Frozen food sector denies slave labour

Thai frozen food companies insist they follow international standards against human trafficking and denied accusations about the use of slave labour in the country's fishing industry.

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Panisuan Jamnarnwej, president of the Thai Frozen Foods Association (TFFA), said associations in Thailand's fishing industry do not condone the use of slave labour in their industries.

"Business partners and key stakeholders in our business have worked our best against human rights violations. This is not just only for our benefit but also to improve the image of the country," he said.

Business operators have adopted international standards including good labour practices in primary processing workplaces in the food and shrimp industries.

The TFFA consists of eight members including the Thai Tuna Industry Association, the Thai Fishmeal Producers Association, the Thai Shrimp Association, the Thai Food Processors Association and the Thai Overseas Fisheries Association.

Mr Panisuan said Charoen Pokphand Foods Plc (CPF), for example, has not encouraged suppliers to use slave labour as claimed by a report in the British newspaper The Guardian.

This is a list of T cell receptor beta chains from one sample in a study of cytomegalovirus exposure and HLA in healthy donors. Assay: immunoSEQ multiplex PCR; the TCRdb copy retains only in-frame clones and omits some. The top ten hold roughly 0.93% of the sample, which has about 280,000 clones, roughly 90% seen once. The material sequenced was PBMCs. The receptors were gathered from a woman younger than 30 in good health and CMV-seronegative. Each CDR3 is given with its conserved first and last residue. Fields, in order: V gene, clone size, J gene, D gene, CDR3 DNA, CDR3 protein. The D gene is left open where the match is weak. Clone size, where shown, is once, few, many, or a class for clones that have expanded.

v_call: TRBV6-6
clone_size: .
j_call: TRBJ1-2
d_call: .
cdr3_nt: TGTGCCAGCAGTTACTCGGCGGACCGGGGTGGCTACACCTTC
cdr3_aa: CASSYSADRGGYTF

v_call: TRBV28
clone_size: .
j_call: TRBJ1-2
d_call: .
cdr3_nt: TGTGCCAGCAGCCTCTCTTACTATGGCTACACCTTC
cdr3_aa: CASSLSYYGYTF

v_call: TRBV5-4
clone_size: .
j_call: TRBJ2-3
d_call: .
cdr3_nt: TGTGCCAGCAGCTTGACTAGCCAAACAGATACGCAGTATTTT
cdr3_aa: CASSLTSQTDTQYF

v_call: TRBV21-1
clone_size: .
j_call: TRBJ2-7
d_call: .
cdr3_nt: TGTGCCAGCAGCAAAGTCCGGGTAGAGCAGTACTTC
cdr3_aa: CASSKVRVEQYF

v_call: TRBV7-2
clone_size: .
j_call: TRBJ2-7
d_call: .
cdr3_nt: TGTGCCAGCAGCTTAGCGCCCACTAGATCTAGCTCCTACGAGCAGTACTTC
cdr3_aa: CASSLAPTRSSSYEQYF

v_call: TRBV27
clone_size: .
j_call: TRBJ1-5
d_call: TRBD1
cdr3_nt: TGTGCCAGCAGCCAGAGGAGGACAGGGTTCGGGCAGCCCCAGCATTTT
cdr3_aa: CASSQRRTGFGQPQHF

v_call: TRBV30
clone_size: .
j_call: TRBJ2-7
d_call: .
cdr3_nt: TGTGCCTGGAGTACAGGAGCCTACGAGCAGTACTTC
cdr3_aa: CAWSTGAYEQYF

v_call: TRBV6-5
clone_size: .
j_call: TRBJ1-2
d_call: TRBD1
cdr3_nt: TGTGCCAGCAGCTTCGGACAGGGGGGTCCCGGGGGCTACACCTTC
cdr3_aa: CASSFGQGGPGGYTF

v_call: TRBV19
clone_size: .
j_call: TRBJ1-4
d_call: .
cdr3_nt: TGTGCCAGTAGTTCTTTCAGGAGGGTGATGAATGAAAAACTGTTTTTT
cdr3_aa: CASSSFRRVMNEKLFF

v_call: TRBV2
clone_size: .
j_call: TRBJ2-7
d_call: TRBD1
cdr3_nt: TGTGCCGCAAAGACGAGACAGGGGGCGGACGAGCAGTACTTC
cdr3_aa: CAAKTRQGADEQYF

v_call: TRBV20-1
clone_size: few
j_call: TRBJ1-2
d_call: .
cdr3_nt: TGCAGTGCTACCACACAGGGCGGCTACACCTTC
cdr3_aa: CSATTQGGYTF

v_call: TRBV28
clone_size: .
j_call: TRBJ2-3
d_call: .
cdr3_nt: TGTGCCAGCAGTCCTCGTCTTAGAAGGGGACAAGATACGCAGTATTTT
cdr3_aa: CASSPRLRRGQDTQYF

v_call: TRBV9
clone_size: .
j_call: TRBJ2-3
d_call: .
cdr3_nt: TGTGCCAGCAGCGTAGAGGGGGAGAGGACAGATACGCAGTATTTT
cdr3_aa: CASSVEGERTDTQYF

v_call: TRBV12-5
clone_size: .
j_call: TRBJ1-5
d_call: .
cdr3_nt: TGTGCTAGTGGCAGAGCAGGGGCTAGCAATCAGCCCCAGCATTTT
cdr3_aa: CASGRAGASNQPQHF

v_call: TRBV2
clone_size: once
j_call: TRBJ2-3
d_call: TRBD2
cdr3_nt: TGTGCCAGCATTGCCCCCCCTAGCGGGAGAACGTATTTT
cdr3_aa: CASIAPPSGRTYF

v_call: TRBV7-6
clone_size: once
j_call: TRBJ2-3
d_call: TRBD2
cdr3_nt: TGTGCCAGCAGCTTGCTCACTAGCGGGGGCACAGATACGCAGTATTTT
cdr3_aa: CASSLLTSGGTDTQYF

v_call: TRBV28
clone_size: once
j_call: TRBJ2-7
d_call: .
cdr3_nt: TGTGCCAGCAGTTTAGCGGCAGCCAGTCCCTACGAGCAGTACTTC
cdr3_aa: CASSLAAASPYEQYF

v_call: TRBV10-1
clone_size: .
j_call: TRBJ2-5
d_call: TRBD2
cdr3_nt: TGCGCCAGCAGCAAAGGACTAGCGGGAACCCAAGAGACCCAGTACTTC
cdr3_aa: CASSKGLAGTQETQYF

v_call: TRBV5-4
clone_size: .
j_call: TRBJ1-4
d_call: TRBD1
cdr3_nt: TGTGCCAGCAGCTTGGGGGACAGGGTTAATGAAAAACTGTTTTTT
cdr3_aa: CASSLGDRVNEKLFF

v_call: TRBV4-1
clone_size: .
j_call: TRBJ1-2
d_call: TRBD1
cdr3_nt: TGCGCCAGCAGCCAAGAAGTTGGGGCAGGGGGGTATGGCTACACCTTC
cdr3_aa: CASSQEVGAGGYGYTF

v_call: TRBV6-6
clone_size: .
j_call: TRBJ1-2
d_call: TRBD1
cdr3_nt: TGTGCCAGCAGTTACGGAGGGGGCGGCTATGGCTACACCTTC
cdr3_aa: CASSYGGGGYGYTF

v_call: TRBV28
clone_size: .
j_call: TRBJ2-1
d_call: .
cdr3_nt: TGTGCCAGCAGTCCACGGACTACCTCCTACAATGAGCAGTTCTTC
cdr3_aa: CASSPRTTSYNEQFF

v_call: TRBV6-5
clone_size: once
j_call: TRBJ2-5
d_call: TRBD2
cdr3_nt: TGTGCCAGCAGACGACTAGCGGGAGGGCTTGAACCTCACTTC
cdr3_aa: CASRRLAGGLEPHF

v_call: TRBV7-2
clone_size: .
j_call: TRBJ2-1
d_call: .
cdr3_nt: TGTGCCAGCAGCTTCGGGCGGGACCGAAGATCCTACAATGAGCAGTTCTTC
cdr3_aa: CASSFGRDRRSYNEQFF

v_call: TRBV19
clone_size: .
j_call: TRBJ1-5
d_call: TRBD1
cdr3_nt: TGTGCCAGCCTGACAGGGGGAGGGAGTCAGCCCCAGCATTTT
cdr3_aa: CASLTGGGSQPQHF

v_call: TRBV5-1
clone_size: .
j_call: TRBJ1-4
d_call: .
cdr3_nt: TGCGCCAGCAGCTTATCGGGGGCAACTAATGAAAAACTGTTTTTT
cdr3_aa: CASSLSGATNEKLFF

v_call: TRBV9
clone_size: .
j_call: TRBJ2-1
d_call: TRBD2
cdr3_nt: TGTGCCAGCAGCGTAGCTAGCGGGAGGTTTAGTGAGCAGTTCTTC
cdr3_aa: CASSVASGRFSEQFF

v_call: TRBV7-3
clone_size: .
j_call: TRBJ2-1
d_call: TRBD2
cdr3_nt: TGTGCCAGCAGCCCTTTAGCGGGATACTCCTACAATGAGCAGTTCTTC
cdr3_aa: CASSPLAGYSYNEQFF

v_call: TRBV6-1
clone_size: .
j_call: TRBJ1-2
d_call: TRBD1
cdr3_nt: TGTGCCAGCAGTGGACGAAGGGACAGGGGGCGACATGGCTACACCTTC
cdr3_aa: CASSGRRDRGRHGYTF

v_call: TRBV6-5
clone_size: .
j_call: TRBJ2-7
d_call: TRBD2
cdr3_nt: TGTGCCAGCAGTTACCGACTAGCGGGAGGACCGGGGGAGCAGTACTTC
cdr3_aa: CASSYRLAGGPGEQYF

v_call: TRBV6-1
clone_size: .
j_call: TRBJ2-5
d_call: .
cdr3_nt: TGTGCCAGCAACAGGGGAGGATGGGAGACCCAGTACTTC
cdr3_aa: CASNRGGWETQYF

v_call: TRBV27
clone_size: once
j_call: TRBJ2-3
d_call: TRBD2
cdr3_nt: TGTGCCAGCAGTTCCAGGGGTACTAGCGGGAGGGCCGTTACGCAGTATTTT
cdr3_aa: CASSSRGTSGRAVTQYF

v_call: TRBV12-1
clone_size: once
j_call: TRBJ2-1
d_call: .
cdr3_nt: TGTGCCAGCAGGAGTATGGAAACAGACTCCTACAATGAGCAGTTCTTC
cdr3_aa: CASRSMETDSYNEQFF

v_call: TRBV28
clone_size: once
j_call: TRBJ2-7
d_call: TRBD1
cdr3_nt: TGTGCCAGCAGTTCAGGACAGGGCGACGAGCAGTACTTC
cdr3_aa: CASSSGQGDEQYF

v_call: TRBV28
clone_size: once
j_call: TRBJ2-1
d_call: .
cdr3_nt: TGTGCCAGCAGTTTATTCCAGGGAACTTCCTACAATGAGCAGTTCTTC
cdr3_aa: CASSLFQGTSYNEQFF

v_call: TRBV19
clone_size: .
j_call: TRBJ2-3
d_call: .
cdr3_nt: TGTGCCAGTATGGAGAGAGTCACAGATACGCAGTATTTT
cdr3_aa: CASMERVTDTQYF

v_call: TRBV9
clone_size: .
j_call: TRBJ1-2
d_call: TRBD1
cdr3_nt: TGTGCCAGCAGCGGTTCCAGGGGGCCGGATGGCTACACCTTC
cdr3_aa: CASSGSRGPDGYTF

"Indeed, CPF has been avoiding using illegal labour in its supply chains and increasing the purchase price so that it would encourage them to stop human trafficking," he said.

The US Labor Department said Thailand was currently in Tier 2 of countries whose governments did not fully comply with the minimum standards of the Trafficking Victims Protection Act.

Thailand has been in the Tier 2 bracket for four years.

It was feared the country would be moved to Tier 3 this year after last year's "Trafficking in Persons Report" or TIP report expressed dismay at Thailand's slow progress in prosecuting human trafficking cases.

If the country's status slips to Tier 3, the lowest level, Thailand will risk more stringent trade sanctions and be denied financial assistance.

"If it turns out that we slip to Tier 3, of course it will definitely affect business. However, each company in the TFFA will be able to adjust themselves by, for instance, searching for other markets," said Mr Panisuan.

However, Thailand is confident the progress it has made in the prosecution of human trafficking over the past year will be enough for the US to give the country a good ranking in its 2014 TIP report, scheduled to come out tomorrow.

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